“This initiative is very good! Keep it up!” 

- Patient feedback after attending the Supportive Care Nurse Clinic, Acacia Ridge 

Supportive Care Nurse Clinic initiatives were discussed and agreed upon at regular practice team meetings and brochures were developed to promote this new service, ensuring a whole-of-team approach to patient care was implemented within the practices. There was minimal disruption for existing nurse clinic patients during periods of mandated pandemic-related lockdown as the practices shifted to providing telehealth consultations. It was, however, identified that recruitment of new patients into the Supportive Care Nurse Clinic program was better achieved during face-to-face interactions.   

Both practices used the Patient Enablement and Satisfaction Survey (PESS)2 to gauge the success of their Supportive Care Nurse Clinic. Designed for the Australian general practice nurse context, the PESS is a validated and reliable patient-reported experience measure developed through a collaboration between the Australian Primary Health Care Research Institute, Australian National University and the Australian Medicare Local Alliance 2012. The Supportive Care Nurse Clinics used the first version of this tool,2 although a second version has recently been released.3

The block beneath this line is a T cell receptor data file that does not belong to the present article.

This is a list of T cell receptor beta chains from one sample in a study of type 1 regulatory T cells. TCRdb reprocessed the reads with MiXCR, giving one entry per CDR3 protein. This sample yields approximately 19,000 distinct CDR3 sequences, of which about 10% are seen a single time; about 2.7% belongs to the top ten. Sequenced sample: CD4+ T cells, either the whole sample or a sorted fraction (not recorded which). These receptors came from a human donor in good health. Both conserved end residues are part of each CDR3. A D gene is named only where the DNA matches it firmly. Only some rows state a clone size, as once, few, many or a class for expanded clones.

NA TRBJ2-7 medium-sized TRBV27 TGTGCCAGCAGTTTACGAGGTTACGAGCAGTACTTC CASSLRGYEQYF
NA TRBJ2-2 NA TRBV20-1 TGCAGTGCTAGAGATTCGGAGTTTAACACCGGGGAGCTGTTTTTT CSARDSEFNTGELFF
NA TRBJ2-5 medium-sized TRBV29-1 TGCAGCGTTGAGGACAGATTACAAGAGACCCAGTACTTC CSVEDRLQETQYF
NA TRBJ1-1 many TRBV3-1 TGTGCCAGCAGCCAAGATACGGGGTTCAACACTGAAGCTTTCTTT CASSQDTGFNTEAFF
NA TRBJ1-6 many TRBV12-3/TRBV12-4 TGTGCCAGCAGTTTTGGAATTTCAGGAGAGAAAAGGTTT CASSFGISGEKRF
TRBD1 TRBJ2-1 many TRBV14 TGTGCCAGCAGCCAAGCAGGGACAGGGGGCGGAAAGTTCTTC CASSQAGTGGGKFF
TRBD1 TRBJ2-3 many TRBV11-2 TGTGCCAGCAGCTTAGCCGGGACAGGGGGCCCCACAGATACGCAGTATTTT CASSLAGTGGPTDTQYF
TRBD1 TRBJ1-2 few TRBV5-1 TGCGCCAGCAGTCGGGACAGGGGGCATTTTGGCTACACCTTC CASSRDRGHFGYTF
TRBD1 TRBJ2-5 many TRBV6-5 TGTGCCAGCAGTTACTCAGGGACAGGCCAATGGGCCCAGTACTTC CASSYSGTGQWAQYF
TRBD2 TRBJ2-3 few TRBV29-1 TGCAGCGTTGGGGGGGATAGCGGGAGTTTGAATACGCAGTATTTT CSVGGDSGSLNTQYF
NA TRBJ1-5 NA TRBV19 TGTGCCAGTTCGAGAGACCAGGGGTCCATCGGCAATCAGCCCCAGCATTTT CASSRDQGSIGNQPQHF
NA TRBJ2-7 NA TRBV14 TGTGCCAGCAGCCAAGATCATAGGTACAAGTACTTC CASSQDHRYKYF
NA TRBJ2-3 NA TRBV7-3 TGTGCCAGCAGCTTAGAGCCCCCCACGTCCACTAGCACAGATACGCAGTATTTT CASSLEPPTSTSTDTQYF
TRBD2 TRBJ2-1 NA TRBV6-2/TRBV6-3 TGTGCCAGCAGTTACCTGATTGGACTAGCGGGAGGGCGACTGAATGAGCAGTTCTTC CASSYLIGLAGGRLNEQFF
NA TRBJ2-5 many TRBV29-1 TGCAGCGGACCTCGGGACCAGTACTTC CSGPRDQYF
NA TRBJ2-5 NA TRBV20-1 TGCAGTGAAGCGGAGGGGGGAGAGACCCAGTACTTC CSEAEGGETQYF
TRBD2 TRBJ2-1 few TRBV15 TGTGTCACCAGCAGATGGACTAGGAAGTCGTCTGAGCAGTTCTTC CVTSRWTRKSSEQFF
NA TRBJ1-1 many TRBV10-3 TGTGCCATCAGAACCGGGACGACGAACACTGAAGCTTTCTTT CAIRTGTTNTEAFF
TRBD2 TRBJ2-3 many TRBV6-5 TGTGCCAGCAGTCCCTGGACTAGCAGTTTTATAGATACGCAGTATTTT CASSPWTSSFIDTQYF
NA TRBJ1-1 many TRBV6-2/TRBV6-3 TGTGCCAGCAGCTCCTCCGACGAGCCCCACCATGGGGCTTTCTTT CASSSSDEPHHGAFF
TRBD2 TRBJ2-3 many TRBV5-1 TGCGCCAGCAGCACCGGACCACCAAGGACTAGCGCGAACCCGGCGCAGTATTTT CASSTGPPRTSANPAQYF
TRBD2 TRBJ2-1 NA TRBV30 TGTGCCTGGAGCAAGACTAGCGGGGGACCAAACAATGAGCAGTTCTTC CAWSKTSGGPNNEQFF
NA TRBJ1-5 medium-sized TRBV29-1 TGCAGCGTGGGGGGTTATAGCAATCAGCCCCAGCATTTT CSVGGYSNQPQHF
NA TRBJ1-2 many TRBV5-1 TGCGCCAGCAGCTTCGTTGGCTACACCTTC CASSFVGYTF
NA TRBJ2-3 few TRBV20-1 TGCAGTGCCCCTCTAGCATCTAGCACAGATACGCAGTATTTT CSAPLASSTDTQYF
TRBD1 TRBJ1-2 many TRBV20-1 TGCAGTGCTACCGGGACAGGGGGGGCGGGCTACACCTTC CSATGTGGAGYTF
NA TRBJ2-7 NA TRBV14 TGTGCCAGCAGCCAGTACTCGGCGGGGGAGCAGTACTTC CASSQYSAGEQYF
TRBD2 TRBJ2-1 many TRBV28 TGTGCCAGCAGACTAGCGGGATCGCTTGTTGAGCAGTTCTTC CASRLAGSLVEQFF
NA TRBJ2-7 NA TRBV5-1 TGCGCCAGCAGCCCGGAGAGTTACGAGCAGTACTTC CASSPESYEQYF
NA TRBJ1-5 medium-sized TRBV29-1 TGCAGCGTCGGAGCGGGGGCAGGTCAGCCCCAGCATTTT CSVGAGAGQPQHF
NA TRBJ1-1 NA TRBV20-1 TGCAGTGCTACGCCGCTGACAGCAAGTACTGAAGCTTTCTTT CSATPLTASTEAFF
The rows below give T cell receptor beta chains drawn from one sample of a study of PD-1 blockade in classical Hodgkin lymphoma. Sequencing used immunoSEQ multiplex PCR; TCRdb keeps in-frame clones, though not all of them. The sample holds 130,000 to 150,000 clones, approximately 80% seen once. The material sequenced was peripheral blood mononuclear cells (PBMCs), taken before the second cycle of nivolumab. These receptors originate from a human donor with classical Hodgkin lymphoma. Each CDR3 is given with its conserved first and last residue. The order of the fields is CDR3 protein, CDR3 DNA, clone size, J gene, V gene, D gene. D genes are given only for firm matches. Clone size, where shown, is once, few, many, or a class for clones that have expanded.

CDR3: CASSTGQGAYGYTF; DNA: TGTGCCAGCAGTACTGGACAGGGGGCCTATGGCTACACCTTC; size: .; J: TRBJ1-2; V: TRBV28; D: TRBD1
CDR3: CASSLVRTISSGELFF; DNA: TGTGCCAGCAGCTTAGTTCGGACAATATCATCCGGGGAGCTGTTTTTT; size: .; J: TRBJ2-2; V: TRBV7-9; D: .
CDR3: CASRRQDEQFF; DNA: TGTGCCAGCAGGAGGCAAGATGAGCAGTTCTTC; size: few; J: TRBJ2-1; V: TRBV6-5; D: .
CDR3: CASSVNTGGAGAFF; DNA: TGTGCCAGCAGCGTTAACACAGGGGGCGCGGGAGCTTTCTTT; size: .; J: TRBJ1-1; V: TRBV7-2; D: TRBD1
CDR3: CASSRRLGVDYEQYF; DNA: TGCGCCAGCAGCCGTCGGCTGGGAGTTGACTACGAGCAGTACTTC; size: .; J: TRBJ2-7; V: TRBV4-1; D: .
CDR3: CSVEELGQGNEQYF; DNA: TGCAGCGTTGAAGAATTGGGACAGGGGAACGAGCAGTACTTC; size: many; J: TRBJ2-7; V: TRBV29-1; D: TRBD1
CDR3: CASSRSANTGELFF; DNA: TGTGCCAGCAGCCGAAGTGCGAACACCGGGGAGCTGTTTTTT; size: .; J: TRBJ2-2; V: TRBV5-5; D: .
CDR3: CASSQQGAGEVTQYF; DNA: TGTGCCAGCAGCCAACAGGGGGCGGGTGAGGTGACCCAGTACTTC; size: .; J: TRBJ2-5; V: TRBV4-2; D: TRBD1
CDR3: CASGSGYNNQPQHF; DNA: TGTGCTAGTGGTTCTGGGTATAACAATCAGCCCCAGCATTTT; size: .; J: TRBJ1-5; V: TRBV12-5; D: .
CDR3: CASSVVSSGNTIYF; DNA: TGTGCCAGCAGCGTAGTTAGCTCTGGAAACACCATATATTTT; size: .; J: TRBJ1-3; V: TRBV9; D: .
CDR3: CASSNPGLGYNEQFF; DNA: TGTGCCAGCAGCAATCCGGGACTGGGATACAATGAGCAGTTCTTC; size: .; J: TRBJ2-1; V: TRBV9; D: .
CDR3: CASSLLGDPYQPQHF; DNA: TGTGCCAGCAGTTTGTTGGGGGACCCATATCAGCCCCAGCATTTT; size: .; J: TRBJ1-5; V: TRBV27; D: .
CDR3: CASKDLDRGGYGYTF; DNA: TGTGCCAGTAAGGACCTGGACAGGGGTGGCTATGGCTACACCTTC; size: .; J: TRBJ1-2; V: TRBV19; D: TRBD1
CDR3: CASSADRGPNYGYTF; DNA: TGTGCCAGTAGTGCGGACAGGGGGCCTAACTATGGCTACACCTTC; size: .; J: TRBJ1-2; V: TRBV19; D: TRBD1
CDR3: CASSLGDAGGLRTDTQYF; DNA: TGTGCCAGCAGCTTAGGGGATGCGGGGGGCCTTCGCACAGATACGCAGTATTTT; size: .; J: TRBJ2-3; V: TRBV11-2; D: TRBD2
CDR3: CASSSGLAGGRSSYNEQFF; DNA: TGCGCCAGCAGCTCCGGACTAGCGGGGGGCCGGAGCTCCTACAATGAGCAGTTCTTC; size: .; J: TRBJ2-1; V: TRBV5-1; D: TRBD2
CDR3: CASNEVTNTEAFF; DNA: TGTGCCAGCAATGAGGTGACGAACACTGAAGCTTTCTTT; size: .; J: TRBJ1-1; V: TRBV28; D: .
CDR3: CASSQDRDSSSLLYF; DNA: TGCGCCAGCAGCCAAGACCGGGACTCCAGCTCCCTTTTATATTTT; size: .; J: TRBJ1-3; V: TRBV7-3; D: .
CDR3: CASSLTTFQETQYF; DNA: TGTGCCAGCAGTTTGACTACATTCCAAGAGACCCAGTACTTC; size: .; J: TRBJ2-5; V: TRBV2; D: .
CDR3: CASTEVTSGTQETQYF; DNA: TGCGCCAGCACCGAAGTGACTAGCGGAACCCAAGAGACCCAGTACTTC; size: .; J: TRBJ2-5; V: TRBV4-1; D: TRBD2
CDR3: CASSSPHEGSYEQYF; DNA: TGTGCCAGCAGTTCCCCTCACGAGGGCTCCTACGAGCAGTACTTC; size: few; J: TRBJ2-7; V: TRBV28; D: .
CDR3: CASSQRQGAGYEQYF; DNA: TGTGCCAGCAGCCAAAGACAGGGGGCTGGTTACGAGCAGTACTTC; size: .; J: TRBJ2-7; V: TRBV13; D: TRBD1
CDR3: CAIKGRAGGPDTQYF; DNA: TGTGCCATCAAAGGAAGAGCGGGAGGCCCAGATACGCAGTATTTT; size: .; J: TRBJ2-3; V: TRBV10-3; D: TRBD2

The PESS can be used after each visit to the nurse clinic. Questions are answered using a 5-point Likert scale and are divided and scored across two domains: patient experience and patient enablement. Fifteen patient-experience questions measure satisfaction with the quality and timeliness of the nursing interaction and the extent to which the patient felt involved in their care. The patient's perceived capacity to manage their health-care conditions are assessed with six patient-enablement questions. 

Both the Acacia Ridge and Thornlands Supportive Care Nurse Clinics scored consistently high for patient satisfaction with an average of 66 and 65 points, respectively, out of a possible 75. However, average patient-enablement scores were lower, at 5.9 and 5.1 points, respectively, from a maximum of 10, which may reflect the declining overall health and complex needs of the palliative care population. The opportunity for patients to include comments when completing the PESS is another important component to evaluating the effectiveness of a nurse clinic. 

For more information about nurse clinics, visit APNA’s dedicated Nurse Clinic website: nurseclinics.apna.asn.au

Building Nurse Capacity is part of the Nursing in Primary Health Care Program, supported by funding from the Australian Government Department of Health and Aged Care.

References 

1 Australian College of Nursing, ‘Achieving quality palliative care for all: the essential role of nurses’, 2019, accessed 14 April 2022.  www.acn.edu.au 

2 J Desborough, M Banfield and R Parker, ‘A tool to evaluate patients’ experiences of nursing care in Australian general practice: development of the Patient Enablement and Satisfaction Survey’, Aust J Prim Health, 2013, 20(2), 209–215

3 J Desborough, C Phillips, M Banfield, N Bagheri and J Mills, ‘Impact of nursing care in Australian general practice on the quality of care: a pilot of the Patient Enablement and Satisfaction Survey (PESS)’, Collegian, 2014, 22(2), 207–214

The Australian Primary Health Care Nurses Association acknowledges the Traditional Custodians of country throughout Australia and their connections to land, sea and community. We pay our respects to elders past and present and extend that respect to all Aboriginal and Torres Strait Islander peoples today.